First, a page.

February is an important month in my household because it’s my birth month and “Black History Month.” Foundational Black Americans have been pillars of our nation since its inception. We have been the builders, soldiers, doctors, lawyers, and farmers that built the country. A single month is not significant to pay homage to Black leaders of the past and present. During this article, I want to highlight the life of Bridget “Biddy” Mason. Mason was known as the godmother of Los Angeles.
Bridget Mason was born into slavery in Hancock, Georgia, on August 15, 1818. Her early life and family remain a mystery, but we do have some details about her time as an enslaved person. As a young adult, she was enslaved on the Smith plantation in Mississippi. She tended to Robert Smith’s wife and children due to her natural talent as a nurse and midwife. Smith also forced Mason to work with livestock in the field. Despite the harsh conditions, Mason built a family, and she had three daughters named Harriet, Ellen, and Ann.
In 1847, Mason’s life was uprooted when the Smith family converted to Mormonism and journeyed to Salt Lake City, Utah. Smith forced Ms. Mason to walk most of the way with her children strapped to her back. For two years, she lived in Salt Lake City before the Smith family forced her to relocate to San Bernardino, California.
The Smith family settled in Southern California because they invested in the booming cattle economy. In California, Mason met former slaves such as Elizabeth Rowan and the successful stable owner Robert Owens. Many former slaves discovered that they were free as soon as they entered California. The California constitution stated that “Neither slavery nor involuntary servitude unless punishment of crimes shall ever be tolerated in this state.” Yet, Ms. Mason was unaware of the state’s constitution, so she had continued to serve under Smith.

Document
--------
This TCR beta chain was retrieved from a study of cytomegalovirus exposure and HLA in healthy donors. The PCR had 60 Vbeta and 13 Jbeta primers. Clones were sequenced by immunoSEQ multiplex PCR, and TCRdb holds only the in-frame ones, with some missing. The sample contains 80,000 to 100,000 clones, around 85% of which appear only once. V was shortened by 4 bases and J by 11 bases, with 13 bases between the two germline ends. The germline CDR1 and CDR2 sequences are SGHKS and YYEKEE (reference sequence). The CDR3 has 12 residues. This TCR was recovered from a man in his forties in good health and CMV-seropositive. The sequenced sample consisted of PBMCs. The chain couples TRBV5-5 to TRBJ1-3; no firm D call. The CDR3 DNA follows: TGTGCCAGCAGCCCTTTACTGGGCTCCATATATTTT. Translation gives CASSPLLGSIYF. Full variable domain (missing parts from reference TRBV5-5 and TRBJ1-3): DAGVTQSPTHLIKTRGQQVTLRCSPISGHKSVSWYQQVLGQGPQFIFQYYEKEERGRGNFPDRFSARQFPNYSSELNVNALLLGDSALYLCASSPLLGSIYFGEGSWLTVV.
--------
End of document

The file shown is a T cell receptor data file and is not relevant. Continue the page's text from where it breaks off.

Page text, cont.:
The sizable former slave population and growing tension between the North and South made Smith paranoid about a potential slave revolt. He decided to move to Santa Monica in 1855 to isolate his slaves from the general population. He hoped to take them to Texas because he wanted to exploit laws that stated slaves who voluntarily returned to slave states were reenslaved.
Luckily, Elizabeth Rowan, a free Black woman, sent word to the Los Angeles County Sheriff’s Office that Mason and other slaves needed help. L.A County Sheriff Frank Dewitt and Robert Owens rode to Smith’s camp to serve him legal papers. Smith was ordered to appear in court for “persuading, enticing and seducing blacks out of the state of California.” Meanwhile, Mason and Smith’s other slaves were taken to Los Angeles city jail to remove them from Smith’s cruel plan to take them to Texas.
In January of 1856, Smith faced a trial under Judge Benjamin Hayes. Smith’s defense argued that Mason and the 14 other people accompanying him to Texas were his “family” and that they voluntarily offered to join him. Black people were not allowed to testify against white people in court, but the judge invited Mason to his chambers to hear her account of the journey.